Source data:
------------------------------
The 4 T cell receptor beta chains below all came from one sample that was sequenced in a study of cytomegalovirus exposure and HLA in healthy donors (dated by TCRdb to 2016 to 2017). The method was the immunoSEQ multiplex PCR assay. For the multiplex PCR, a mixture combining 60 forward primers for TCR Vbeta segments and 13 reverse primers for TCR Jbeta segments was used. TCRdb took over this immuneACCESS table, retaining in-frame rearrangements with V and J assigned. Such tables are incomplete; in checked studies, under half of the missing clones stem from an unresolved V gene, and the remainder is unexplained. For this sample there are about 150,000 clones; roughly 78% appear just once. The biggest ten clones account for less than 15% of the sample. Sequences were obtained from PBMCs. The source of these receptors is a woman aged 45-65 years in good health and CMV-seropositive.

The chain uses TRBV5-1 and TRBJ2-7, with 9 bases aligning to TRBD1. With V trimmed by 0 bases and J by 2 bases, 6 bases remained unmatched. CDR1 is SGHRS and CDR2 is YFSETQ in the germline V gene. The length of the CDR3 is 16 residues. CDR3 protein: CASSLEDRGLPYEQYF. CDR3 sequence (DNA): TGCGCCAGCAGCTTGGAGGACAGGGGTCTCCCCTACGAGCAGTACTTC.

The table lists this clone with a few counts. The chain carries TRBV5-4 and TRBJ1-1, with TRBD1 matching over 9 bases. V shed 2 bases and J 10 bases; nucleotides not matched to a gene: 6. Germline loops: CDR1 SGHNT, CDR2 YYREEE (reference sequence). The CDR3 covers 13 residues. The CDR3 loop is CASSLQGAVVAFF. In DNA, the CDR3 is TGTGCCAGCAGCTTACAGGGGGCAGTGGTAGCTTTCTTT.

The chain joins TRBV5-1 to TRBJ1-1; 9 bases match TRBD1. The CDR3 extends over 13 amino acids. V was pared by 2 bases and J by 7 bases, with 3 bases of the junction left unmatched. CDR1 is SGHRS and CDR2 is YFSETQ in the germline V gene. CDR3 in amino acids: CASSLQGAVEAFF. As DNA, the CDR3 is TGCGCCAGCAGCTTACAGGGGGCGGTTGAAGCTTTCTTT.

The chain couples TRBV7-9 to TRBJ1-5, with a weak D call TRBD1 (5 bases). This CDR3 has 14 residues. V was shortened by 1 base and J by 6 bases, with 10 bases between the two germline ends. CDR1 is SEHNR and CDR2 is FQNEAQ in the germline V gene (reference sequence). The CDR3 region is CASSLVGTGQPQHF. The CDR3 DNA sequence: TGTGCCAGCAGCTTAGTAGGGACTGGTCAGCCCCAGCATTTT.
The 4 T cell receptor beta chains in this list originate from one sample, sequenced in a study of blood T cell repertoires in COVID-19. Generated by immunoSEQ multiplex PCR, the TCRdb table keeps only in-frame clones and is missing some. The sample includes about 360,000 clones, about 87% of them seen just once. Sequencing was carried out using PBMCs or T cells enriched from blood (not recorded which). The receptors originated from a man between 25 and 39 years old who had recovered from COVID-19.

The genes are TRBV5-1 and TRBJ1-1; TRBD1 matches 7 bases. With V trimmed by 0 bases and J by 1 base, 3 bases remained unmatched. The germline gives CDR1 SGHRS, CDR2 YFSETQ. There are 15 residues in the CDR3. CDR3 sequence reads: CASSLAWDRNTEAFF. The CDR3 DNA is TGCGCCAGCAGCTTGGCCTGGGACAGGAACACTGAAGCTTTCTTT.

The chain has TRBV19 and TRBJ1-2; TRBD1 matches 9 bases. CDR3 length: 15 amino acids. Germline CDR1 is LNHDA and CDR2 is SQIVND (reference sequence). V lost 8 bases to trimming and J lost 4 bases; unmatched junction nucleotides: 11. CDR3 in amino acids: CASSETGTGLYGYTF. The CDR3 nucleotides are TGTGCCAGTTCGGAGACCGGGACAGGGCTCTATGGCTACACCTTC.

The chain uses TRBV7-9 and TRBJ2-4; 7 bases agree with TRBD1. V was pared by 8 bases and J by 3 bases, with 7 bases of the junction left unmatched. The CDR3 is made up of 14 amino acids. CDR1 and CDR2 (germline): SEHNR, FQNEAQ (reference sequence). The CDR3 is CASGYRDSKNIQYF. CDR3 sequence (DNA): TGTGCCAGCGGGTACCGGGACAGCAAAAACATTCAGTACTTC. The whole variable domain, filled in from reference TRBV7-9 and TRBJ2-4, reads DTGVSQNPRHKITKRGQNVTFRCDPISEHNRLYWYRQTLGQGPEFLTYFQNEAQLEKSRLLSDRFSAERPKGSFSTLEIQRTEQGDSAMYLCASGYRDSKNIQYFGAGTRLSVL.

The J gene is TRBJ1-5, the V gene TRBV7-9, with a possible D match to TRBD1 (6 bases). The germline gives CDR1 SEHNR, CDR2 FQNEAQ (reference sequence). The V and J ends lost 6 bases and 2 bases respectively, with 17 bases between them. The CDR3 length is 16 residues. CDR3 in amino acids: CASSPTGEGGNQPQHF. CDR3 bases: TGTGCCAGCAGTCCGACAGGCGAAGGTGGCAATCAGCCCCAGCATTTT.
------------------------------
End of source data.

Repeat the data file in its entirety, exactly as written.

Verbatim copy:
The 4 T cell receptor beta chains below all came from one sample that was sequenced in a study of cytomegalovirus exposure and HLA in healthy donors (dated by TCRdb to 2016 to 2017). The method was the immunoSEQ multiplex PCR assay. For the multiplex PCR, a mixture combining 60 forward primers for TCR Vbeta segments and 13 reverse primers for TCR Jbeta segments was used. TCRdb took over this immuneACCESS table, retaining in-frame rearrangements with V and J assigned. Such tables are incomplete; in checked studies, under half of the missing clones stem from an unresolved V gene, and the remainder is unexplained. For this sample there are about 150,000 clones; roughly 78% appear just once. The biggest ten clones account for less than 15% of the sample. Sequences were obtained from PBMCs. The source of these receptors is a woman aged 45-65 years in good health and CMV-seropositive.

The chain uses TRBV5-1 and TRBJ2-7, with 9 bases aligning to TRBD1. With V trimmed by 0 bases and J by 2 bases, 6 bases remained unmatched. CDR1 is SGHRS and CDR2 is YFSETQ in the germline V gene. The length of the CDR3 is 16 residues. CDR3 protein: CASSLEDRGLPYEQYF. CDR3 sequence (DNA): TGCGCCAGCAGCTTGGAGGACAGGGGTCTCCCCTACGAGCAGTACTTC.

The table lists this clone with a few counts. The chain carries TRBV5-4 and TRBJ1-1, with TRBD1 matching over 9 bases. V shed 2 bases and J 10 bases; nucleotides not matched to a gene: 6. Germline loops: CDR1 SGHNT, CDR2 YYREEE (reference sequence). The CDR3 covers 13 residues. The CDR3 loop is CASSLQGAVVAFF. In DNA, the CDR3 is TGTGCCAGCAGCTTACAGGGGGCAGTGGTAGCTTTCTTT.

The chain joins TRBV5-1 to TRBJ1-1; 9 bases match TRBD1. The CDR3 extends over 13 amino acids. V was pared by 2 bases and J by 7 bases, with 3 bases of the junction left unmatched. CDR1 is SGHRS and CDR2 is YFSETQ in the germline V gene. CDR3 in amino acids: CASSLQGAVEAFF. As DNA, the CDR3 is TGCGCCAGCAGCTTACAGGGGGCGGTTGAAGCTTTCTTT.

The chain couples TRBV7-9 to TRBJ1-5, with a weak D call TRBD1 (5 bases). This CDR3 has 14 residues. V was shortened by 1 base and J by 6 bases, with 10 bases between the two germline ends. CDR1 is SEHNR and CDR2 is FQNEAQ in the germline V gene (reference sequence). The CDR3 region is CASSLVGTGQPQHF. The CDR3 DNA sequence: TGTGCCAGCAGCTTAGTAGGGACTGGTCAGCCCCAGCATTTT.
The 4 T cell receptor beta chains in this list originate from one sample, sequenced in a study of blood T cell repertoires in COVID-19. Generated by immunoSEQ multiplex PCR, the TCRdb table keeps only in-frame clones and is missing some. The sample includes about 360,000 clones, about 87% of them seen just once. Sequencing was carried out using PBMCs or T cells enriched from blood (not recorded which). The receptors originated from a man between 25 and 39 years old who had recovered from COVID-19.

The genes are TRBV5-1 and TRBJ1-1; TRBD1 matches 7 bases. With V trimmed by 0 bases and J by 1 base, 3 bases remained unmatched. The germline gives CDR1 SGHRS, CDR2 YFSETQ. There are 15 residues in the CDR3. CDR3 sequence reads: CASSLAWDRNTEAFF. The CDR3 DNA is TGCGCCAGCAGCTTGGCCTGGGACAGGAACACTGAAGCTTTCTTT.

The chain has TRBV19 and TRBJ1-2; TRBD1 matches 9 bases. CDR3 length: 15 amino acids. Germline CDR1 is LNHDA and CDR2 is SQIVND (reference sequence). V lost 8 bases to trimming and J lost 4 bases; unmatched junction nucleotides: 11. CDR3 in amino acids: CASSETGTGLYGYTF. The CDR3 nucleotides are TGTGCCAGTTCGGAGACCGGGACAGGGCTCTATGGCTACACCTTC.

The chain uses TRBV7-9 and TRBJ2-4; 7 bases agree with TRBD1. V was pared by 8 bases and J by 3 bases, with 7 bases of the junction left unmatched. The CDR3 is made up of 14 amino acids. CDR1 and CDR2 (germline): SEHNR, FQNEAQ (reference sequence). The CDR3 is CASGYRDSKNIQYF. CDR3 sequence (DNA): TGTGCCAGCGGGTACCGGGACAGCAAAAACATTCAGTACTTC. The whole variable domain, filled in from reference TRBV7-9 and TRBJ2-4, reads DTGVSQNPRHKITKRGQNVTFRCDPISEHNRLYWYRQTLGQGPEFLTYFQNEAQLEKSRLLSDRFSAERPKGSFSTLEIQRTEQGDSAMYLCASGYRDSKNIQYFGAGTRLSVL.

The J gene is TRBJ1-5, the V gene TRBV7-9, with a possible D match to TRBD1 (6 bases). The germline gives CDR1 SEHNR, CDR2 FQNEAQ (reference sequence). The V and J ends lost 6 bases and 2 bases respectively, with 17 bases between them. The CDR3 length is 16 residues. CDR3 in amino acids: CASSPTGEGGNQPQHF. CDR3 bases: TGTGCCAGCAGTCCGACAGGCGAAGGTGGCAATCAGCCCCAGCATTTT.